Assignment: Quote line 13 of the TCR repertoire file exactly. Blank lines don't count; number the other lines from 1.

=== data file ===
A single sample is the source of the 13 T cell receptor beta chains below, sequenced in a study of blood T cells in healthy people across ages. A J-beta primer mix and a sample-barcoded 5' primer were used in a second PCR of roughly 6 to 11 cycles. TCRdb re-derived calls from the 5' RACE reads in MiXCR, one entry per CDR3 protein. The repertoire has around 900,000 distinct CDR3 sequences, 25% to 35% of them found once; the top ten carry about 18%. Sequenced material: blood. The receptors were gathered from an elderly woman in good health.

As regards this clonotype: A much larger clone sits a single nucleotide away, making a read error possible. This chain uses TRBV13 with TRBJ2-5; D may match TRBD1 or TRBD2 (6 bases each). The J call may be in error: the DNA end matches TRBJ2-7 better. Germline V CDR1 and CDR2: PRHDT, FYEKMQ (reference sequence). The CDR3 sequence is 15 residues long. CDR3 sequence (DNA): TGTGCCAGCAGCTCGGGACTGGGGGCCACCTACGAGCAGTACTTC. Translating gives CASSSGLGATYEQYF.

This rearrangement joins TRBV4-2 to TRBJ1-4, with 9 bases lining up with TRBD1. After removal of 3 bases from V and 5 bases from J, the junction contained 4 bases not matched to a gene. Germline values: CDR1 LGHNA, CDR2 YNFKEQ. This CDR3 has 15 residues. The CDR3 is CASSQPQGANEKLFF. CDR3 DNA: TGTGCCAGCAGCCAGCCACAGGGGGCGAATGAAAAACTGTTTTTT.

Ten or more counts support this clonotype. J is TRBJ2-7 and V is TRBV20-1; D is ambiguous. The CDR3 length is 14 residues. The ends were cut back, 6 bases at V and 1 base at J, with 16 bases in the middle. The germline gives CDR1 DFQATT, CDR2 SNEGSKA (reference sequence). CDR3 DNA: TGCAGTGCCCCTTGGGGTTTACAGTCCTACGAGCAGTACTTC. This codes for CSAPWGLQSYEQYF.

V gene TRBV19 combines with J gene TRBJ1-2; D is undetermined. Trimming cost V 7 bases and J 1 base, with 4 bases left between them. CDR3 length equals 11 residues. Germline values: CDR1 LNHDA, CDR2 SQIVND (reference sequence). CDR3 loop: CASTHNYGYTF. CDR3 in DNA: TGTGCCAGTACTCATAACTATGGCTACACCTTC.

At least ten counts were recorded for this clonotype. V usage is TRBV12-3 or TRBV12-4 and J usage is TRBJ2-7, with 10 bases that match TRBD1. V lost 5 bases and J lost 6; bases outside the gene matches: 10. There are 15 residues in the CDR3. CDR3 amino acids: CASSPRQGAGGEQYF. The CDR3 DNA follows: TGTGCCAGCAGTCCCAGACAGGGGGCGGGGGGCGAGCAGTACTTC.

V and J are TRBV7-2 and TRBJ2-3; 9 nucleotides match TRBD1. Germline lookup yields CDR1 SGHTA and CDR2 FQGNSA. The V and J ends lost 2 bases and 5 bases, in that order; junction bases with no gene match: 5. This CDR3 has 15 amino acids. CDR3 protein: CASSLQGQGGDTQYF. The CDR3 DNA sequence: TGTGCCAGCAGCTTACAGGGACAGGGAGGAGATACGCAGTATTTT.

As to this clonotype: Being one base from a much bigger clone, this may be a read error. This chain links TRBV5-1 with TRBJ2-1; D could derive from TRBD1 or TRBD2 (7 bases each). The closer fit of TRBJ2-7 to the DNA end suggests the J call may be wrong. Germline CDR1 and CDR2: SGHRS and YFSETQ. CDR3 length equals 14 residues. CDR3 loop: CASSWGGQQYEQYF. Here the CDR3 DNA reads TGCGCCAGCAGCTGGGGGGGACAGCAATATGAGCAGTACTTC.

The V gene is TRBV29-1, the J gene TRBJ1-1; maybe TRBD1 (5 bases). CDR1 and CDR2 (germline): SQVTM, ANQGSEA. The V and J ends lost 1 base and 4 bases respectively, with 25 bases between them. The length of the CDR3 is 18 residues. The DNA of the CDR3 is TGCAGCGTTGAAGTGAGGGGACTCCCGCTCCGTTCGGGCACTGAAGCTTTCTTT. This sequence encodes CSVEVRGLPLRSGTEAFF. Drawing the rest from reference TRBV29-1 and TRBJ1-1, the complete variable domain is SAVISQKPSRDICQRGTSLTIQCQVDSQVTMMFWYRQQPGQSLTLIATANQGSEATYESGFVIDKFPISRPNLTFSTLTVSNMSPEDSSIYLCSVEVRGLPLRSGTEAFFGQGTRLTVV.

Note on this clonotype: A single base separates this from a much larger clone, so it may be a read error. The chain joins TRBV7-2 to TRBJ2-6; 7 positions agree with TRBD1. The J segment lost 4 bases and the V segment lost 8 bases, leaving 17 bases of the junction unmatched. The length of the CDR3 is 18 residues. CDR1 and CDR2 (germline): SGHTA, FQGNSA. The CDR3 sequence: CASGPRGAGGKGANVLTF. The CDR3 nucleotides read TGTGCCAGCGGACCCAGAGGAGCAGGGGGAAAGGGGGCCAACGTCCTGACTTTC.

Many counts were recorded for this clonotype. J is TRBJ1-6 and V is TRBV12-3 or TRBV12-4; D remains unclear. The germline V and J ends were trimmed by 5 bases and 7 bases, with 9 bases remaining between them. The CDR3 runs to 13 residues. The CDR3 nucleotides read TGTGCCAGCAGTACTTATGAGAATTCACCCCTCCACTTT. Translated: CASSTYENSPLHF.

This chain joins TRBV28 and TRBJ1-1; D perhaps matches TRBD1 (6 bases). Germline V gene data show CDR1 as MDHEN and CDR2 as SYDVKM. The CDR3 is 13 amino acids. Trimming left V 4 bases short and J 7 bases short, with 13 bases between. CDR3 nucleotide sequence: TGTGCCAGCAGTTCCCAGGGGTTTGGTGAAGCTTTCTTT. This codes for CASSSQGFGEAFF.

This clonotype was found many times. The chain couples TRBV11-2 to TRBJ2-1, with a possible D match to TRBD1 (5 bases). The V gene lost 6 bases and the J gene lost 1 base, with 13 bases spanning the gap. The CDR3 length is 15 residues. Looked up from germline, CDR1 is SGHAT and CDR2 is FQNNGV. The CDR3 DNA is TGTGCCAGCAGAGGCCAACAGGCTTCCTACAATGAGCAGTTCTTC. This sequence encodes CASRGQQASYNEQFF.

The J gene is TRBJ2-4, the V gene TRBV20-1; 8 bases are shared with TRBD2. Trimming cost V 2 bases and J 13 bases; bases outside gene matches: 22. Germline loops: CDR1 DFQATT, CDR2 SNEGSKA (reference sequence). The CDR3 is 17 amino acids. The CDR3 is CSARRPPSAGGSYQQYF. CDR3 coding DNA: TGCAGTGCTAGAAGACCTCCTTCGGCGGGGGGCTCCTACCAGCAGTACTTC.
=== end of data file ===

This clonotype was found many times. The chain couples TRBV11-2 to TRBJ2-1, with a possible D match to TRBD1 (5 bases). The V gene lost 6 bases and the J gene lost 1 base, with 13 bases spanning the gap. The CDR3 length is 15 residues. Looked up from germline, CDR1 is SGHAT and CDR2 is FQNNGV. The CDR3 DNA is TGTGCCAGCAGAGGCCAACAGGCTTCCTACAATGAGCAGTTCTTC. This sequence encodes CASRGQQASYNEQFF.